Preferences & Nudges in Sociotechnical Systems

28 January, 2:30-3:20p,
Mary Gates 271

Every day, millions of people make decisions in digital environments or supported by software tools. Designers of sociotechnical systems influence the choices people make, both intentionally and inadvertently, with their design decisions.

In this talk, I will discuss my research on individual preferences and systems designed to nudge people to be their better selves. I will present two studies of people's preferences for political opinion information and efforts to nudge those preferences (pdf); this study has shown the importance of individual differences in selective exposure theory. I will then give an overview of my current research on using technology to help people live healthier and happier lives.

Resources: Refs · Slides (26MB PDF)

  • Paul Resnick
  • Daniel Xiaodan Zhou
  • Jeremy Canfield
  • Erica Willar
  • Emily Rosengren
  • Cat Hong Le
  • Brian Ford
  • Peter Andrews
  • Sidharth Chhabra
  • Stephanie Lee
  • NSF award #IIS-0916099
  • Yahoo! Key Technical Challenges grant
  • Intel PhD Fellowship
The Balance Project

Aggregators such as Digg, Reddit, and Google News rely on ratings and links to select and present subsets of the large quantity of news and opinion items generated each day. This work requires understanding people's preferences for diversity (CHI 2010), as well as developing methods of selecting diverse sets of items (ICWSM 2009), and presentation techniques to make these sets appealing (CHI 2010). We also study the prevalence of political content on non-political sites, and how people engage with that content. (ICWSM 2011.)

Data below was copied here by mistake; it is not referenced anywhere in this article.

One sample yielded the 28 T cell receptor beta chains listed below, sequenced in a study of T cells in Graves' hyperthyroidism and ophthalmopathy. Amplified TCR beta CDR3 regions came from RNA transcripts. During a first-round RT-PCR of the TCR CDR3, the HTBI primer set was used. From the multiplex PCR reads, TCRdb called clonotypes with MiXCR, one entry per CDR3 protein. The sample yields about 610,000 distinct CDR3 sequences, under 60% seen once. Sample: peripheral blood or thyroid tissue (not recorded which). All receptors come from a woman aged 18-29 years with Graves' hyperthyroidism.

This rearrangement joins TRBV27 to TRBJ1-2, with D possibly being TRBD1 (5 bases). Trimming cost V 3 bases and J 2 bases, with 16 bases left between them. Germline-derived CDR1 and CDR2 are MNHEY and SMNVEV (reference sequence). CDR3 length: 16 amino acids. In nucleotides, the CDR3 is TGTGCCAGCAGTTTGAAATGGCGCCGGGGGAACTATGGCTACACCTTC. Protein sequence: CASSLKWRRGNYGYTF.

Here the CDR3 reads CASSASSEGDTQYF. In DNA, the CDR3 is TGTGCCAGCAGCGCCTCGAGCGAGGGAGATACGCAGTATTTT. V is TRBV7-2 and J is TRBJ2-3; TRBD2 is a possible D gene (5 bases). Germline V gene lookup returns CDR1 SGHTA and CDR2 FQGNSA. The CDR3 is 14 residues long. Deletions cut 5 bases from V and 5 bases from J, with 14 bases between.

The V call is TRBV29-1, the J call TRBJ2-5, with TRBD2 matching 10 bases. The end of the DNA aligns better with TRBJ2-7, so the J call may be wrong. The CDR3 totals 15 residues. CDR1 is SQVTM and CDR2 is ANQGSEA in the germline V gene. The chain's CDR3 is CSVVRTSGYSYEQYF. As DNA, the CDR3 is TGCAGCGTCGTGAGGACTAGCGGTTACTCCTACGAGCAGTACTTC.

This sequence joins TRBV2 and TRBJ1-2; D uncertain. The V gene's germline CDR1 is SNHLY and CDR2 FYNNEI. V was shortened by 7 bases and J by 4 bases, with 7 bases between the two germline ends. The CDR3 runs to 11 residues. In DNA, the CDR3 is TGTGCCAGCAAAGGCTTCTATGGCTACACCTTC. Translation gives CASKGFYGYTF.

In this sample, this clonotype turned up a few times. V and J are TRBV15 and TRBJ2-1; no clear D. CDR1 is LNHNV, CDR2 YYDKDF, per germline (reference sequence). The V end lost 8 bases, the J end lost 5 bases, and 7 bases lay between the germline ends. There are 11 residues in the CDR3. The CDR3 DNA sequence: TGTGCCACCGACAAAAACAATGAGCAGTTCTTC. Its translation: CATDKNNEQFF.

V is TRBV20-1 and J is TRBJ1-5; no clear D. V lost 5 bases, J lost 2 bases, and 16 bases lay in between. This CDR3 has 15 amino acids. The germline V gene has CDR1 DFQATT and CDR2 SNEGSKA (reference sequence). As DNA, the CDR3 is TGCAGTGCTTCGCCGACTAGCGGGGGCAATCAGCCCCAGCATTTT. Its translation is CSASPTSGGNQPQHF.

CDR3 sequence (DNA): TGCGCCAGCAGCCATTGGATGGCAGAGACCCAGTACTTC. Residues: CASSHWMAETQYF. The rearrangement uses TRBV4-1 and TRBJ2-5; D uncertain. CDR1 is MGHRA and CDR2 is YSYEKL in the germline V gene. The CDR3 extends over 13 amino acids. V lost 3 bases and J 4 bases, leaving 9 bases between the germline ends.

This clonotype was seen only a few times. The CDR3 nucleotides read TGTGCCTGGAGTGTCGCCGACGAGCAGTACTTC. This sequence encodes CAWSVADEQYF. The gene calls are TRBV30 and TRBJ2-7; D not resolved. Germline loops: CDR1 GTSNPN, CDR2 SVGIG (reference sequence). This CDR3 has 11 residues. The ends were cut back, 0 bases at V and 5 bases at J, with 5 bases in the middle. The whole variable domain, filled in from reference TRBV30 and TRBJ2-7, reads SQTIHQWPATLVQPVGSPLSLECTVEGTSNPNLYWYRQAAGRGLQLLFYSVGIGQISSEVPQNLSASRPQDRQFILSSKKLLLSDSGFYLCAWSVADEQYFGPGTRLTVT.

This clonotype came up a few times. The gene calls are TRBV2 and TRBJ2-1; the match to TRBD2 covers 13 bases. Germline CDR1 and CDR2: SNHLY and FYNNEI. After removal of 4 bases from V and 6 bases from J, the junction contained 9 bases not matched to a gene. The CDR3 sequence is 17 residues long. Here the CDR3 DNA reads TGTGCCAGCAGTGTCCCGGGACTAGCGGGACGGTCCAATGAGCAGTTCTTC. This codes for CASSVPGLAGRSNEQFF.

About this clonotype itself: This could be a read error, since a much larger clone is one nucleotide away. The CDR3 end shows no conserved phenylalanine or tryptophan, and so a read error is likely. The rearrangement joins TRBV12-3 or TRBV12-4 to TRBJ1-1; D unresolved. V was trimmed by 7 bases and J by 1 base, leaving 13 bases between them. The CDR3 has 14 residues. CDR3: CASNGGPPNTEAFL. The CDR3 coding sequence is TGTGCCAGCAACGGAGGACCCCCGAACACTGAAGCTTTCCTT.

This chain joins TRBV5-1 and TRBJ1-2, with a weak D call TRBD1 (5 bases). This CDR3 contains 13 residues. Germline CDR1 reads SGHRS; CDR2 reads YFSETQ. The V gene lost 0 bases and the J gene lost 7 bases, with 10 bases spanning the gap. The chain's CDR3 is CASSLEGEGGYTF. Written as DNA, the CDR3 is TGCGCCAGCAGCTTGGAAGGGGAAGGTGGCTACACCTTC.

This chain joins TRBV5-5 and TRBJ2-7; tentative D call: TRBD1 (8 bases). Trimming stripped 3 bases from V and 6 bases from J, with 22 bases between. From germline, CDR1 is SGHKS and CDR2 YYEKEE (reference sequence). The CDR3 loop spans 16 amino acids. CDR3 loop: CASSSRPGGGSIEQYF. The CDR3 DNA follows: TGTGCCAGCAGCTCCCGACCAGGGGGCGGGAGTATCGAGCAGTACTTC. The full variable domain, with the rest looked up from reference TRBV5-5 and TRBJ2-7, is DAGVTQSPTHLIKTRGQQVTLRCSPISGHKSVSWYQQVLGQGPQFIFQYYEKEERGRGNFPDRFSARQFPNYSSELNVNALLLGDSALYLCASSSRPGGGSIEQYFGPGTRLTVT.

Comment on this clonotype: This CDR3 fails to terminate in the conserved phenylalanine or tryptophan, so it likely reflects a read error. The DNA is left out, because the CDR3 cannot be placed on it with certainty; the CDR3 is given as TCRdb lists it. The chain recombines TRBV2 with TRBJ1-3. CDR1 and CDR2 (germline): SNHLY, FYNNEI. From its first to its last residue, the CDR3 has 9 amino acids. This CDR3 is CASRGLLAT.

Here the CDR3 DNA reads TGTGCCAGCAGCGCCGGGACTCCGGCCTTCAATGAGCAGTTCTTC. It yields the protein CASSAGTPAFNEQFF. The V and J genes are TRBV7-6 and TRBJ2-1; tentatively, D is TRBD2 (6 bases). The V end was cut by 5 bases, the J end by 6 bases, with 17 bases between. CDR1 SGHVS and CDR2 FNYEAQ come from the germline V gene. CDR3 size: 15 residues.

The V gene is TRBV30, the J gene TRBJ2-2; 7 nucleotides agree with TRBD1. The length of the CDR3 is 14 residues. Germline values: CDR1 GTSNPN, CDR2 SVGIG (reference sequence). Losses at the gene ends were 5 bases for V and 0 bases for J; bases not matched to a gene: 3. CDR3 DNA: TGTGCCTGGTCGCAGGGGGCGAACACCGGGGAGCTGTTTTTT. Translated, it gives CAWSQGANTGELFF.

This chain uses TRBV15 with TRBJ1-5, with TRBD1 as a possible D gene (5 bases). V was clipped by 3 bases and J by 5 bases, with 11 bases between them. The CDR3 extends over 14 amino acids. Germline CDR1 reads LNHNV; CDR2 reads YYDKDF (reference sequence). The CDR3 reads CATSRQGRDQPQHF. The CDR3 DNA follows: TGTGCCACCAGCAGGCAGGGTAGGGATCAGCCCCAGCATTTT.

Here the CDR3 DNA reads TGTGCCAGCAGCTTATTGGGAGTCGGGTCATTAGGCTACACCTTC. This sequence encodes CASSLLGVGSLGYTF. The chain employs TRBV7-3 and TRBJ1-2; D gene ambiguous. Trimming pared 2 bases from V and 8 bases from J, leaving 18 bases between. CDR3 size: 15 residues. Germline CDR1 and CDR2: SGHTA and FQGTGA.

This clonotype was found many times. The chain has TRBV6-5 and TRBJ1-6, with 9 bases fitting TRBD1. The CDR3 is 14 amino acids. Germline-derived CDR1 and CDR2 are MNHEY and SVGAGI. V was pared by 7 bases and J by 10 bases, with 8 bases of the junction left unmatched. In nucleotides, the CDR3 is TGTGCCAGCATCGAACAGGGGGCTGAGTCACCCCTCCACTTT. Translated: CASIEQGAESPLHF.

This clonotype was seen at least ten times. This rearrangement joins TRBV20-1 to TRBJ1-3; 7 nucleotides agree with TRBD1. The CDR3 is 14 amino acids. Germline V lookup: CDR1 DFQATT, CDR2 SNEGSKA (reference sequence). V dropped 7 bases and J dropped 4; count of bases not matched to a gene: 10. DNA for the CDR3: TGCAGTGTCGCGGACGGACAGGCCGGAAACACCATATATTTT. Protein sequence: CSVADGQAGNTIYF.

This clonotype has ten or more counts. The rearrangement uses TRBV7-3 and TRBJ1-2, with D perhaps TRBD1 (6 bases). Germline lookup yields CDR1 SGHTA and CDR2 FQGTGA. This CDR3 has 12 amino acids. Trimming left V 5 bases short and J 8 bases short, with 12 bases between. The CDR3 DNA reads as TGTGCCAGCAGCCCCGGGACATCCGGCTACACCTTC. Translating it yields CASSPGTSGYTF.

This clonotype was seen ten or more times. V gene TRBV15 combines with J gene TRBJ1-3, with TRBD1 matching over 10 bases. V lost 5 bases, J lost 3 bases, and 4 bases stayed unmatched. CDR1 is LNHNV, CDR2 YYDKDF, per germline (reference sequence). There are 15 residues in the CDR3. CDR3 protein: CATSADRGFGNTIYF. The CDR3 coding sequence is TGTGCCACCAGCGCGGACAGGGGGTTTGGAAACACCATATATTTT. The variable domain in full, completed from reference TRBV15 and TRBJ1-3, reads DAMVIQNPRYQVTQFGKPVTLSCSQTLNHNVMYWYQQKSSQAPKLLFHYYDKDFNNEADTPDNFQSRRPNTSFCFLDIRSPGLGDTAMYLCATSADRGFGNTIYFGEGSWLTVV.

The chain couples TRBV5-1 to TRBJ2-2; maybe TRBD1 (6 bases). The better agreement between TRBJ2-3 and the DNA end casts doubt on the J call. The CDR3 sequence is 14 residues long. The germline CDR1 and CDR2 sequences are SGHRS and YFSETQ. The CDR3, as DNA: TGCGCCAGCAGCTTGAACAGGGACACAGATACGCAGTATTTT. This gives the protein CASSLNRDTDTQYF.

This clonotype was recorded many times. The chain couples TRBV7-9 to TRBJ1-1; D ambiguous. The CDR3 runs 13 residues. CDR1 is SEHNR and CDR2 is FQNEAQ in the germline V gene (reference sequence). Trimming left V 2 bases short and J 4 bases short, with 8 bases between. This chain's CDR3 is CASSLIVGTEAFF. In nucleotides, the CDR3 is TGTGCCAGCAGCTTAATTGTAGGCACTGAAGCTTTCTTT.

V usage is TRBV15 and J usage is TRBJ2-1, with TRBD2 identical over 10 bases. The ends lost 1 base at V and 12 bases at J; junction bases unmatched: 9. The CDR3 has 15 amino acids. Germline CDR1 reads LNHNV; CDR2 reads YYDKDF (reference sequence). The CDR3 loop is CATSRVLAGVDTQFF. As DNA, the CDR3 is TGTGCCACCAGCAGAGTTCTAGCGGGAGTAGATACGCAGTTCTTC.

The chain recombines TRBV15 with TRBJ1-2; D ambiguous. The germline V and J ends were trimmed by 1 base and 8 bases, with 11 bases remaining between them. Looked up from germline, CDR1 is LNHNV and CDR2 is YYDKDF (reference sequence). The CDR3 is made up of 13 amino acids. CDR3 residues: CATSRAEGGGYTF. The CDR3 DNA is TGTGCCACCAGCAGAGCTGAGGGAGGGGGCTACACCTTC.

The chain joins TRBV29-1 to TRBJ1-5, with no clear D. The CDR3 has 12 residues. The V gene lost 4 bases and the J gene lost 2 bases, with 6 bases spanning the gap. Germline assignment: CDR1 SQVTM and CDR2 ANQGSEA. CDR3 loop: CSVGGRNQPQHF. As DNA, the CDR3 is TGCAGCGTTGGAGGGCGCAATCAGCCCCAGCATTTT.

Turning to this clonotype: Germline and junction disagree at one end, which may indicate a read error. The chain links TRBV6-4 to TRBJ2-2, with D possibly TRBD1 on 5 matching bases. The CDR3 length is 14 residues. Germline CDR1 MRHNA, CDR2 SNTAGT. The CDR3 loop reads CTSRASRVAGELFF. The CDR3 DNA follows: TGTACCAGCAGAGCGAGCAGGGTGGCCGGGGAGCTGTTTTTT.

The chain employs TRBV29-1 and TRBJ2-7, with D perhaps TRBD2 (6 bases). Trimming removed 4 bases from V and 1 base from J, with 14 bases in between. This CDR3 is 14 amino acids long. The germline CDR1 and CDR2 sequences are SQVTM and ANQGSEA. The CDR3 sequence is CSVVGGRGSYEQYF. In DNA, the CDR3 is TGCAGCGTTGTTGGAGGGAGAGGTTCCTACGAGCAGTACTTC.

Also see the Balancer Extension.

Health & Wellness (Swellness)

I am building and deploying a series of applications designed to support various aspects of wellness. This work identifies ways to build applications that effectively support health behavior change and will also contribute to our understanding of theories about influence and their interactions with indvidual differences and preferences. Published work includes a study of how people use Facebook and Online Health Communities to support health goals (CSCW 2011), a study of a social version of a positive psychology exercise (Persuasive 2010), and ways to support goal setting and self monitoring on mobile applications (Pervasive Health 2012).

smunson at uw dot edu
323D Sieg Building
Campus Box 352315

Seattle, WA 98195
Pronouns: he / him